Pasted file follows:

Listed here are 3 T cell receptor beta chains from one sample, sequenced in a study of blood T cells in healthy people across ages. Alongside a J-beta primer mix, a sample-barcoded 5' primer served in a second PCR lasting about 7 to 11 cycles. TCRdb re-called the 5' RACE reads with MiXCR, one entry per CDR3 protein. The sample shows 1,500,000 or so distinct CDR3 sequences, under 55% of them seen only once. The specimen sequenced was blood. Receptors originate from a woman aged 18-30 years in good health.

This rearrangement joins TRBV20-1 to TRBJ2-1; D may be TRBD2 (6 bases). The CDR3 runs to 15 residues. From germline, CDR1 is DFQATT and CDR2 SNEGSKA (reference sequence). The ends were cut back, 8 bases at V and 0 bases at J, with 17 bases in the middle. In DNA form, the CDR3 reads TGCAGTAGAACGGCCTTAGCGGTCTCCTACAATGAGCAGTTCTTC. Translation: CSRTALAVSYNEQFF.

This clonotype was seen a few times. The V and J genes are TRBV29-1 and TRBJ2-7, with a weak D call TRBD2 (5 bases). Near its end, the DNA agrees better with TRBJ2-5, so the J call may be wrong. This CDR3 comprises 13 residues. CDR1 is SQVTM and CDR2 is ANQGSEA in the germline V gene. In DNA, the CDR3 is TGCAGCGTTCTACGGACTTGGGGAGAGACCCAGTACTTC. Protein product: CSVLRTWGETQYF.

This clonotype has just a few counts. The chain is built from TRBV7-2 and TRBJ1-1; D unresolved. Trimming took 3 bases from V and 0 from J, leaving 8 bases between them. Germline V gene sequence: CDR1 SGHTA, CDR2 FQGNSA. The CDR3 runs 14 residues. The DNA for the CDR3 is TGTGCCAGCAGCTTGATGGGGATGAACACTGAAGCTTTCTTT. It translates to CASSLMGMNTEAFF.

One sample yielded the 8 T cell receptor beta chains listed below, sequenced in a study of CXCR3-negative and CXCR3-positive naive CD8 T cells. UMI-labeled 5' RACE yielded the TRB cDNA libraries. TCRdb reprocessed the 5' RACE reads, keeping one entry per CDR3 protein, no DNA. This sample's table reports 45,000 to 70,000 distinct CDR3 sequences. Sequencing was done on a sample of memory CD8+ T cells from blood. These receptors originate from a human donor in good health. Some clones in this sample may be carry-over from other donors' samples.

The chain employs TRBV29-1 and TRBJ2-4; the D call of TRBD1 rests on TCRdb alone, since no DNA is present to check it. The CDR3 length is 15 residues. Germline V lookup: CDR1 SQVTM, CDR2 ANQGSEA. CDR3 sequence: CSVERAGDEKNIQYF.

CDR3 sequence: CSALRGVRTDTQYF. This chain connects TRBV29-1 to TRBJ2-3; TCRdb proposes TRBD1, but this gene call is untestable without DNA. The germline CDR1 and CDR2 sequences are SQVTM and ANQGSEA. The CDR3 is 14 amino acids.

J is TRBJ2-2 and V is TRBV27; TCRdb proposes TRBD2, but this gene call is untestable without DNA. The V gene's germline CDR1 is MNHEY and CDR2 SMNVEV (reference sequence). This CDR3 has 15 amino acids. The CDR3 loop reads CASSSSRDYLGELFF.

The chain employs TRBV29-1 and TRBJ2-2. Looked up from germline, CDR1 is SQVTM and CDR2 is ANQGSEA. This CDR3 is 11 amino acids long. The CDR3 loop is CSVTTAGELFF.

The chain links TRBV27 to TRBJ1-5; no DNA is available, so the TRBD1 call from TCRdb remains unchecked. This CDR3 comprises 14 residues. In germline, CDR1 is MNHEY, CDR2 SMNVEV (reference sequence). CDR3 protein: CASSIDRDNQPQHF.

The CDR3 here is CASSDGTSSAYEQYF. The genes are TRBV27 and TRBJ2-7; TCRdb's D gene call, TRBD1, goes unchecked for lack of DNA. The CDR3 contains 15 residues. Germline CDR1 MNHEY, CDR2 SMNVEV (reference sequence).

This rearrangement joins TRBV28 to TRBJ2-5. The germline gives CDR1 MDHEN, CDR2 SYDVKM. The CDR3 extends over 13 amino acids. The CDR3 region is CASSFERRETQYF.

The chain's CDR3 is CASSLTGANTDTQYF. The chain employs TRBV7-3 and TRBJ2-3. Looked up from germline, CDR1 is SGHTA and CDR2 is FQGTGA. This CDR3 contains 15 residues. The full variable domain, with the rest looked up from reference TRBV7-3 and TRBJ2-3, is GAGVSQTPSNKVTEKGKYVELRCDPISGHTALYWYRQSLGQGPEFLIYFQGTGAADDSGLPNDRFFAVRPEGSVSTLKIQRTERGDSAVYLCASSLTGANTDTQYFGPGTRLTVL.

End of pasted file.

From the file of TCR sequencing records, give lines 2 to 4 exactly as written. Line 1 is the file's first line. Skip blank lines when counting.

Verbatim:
This rearrangement joins TRBV20-1 to TRBJ2-1; D may be TRBD2 (6 bases). The CDR3 runs to 15 residues. From germline, CDR1 is DFQATT and CDR2 SNEGSKA (reference sequence). The ends were cut back, 8 bases at V and 0 bases at J, with 17 bases in the middle. In DNA form, the CDR3 reads TGCAGTAGAACGGCCTTAGCGGTCTCCTACAATGAGCAGTTCTTC. Translation: CSRTALAVSYNEQFF.

This clonotype was seen a few times. The V and J genes are TRBV29-1 and TRBJ2-7, with a weak D call TRBD2 (5 bases). Near its end, the DNA agrees better with TRBJ2-5, so the J call may be wrong. This CDR3 comprises 13 residues. CDR1 is SQVTM and CDR2 is ANQGSEA in the germline V gene. In DNA, the CDR3 is TGCAGCGTTCTACGGACTTGGGGAGAGACCCAGTACTTC. Protein product: CSVLRTWGETQYF.

This clonotype has just a few counts. The chain is built from TRBV7-2 and TRBJ1-1; D unresolved. Trimming took 3 bases from V and 0 from J, leaving 8 bases between them. Germline V gene sequence: CDR1 SGHTA, CDR2 FQGNSA. The CDR3 runs 14 residues. The DNA for the CDR3 is TGTGCCAGCAGCTTGATGGGGATGAACACTGAAGCTTTCTTT. It translates to CASSLMGMNTEAFF.